Willems & Kolb (2004) carried out an extensive BPS study of WDMS binaries, using αCE = 1, for different initial mass ratio distributions. Their BPS predicts that the orbital period distribution of PCEBs peaks around one day, with a substantial tail towards longer orbital periods of up to 100 days, which contrasts to the period distribution of the SDSS PCEBs (Fig.  10). However, Willems & Kolb (2004) did not convolve their model WDMS binary population with detailed observational selection effects, but just discussed their results in terms of luminosity ratio distributions, Lwd/LMS, which prevents any more quantitative comparison with our SDSS WDMS binary sample.

Politano & Weiler (2007) investigated the effects on the population of PCEBs for αCE depending on the mass of the secondary star. They predict an orbital period distribution peaking at around three days, which is incompatible with the observed period distribution of the SDSS WDMS binaries. However, Politano & Weiler (2007) did not simulate a realistic “observational” WDMS population, again preventing a quantitative comparison with our sample.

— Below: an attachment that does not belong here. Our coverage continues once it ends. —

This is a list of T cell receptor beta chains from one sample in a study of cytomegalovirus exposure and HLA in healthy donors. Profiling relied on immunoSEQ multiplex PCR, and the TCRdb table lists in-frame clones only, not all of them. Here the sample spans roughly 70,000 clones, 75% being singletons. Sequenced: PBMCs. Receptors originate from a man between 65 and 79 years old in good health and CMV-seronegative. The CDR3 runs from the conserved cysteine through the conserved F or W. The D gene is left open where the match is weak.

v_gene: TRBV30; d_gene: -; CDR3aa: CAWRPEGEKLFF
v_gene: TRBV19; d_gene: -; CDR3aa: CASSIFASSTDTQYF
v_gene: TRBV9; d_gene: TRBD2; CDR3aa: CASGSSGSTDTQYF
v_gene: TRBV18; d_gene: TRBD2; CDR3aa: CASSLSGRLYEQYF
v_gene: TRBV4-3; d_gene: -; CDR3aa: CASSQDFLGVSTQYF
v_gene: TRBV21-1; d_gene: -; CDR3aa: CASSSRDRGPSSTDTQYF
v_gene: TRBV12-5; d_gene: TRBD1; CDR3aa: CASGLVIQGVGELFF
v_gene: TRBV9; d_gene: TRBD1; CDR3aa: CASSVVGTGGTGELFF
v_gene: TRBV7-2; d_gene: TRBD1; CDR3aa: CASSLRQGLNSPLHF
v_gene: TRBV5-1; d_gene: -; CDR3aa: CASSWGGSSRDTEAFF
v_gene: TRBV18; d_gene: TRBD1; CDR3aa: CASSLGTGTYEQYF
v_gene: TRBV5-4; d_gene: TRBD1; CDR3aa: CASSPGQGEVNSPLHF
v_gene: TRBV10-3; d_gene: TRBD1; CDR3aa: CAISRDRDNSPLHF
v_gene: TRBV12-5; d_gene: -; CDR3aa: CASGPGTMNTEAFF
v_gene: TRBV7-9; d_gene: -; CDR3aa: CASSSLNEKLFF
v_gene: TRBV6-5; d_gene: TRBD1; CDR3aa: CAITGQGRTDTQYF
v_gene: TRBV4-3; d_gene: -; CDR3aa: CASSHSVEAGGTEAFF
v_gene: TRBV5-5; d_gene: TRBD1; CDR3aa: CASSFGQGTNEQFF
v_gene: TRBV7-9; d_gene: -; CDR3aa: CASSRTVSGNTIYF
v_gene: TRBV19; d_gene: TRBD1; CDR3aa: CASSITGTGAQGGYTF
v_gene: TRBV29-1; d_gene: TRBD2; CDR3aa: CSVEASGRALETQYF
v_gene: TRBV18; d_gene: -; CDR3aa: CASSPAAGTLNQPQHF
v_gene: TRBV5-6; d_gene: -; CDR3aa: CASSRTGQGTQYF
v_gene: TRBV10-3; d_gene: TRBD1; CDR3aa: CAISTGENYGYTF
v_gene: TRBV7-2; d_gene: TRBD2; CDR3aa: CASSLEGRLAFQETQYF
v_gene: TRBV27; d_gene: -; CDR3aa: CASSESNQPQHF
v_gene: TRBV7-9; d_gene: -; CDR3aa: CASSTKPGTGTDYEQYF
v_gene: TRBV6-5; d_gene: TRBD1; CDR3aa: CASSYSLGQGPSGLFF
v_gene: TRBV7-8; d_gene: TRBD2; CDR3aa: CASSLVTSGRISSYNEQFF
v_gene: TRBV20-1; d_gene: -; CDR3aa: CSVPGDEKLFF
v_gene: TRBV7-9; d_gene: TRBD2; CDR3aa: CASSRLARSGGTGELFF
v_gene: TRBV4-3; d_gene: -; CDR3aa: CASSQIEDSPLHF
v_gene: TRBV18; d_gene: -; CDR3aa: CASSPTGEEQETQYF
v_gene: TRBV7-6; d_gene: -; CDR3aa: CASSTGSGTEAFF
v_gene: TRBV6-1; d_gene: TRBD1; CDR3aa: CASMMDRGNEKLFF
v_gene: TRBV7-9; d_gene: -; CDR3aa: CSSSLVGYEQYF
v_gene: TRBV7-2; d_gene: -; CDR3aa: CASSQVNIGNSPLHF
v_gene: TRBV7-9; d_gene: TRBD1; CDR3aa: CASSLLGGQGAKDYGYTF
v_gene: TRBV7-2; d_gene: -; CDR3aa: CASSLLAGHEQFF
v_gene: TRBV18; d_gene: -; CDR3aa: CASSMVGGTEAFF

The most recent BPS of WDMS binaries has been performed by Davis et al. (2010), who, in contrast with previous works, calculate the binding energy parameter λ from stellar evolution models incorporating the internal energy of the envelope. While this is a significant step forward compared to previous PBS that worked with a constant value of λ, Davis et al. (2010) obtained the values of λ from the tables of Dewi & Tauris (2000), which cover only a very small part of the relevant parameter space. The orbital period distribution of Davis et al. (2010) predicts a long tail of systems with periods  >1 d, inconsistent with the period distribution of the PCEBs known at the time of publication (their Fig. 10), even when taking the detection probabilities of Rebassa-Mansergas et al. (2008) into account. Our more detailed observed (Fig. 7) and bias-corrected (Fig. 10) orbital period distributions are in better agreement with their predicted orbital period distribution limited to PCEBs with companion masses  ≤ 0.5 M, i.e. spectral types later than  ~M0 (see their Fig. 10 middle panel).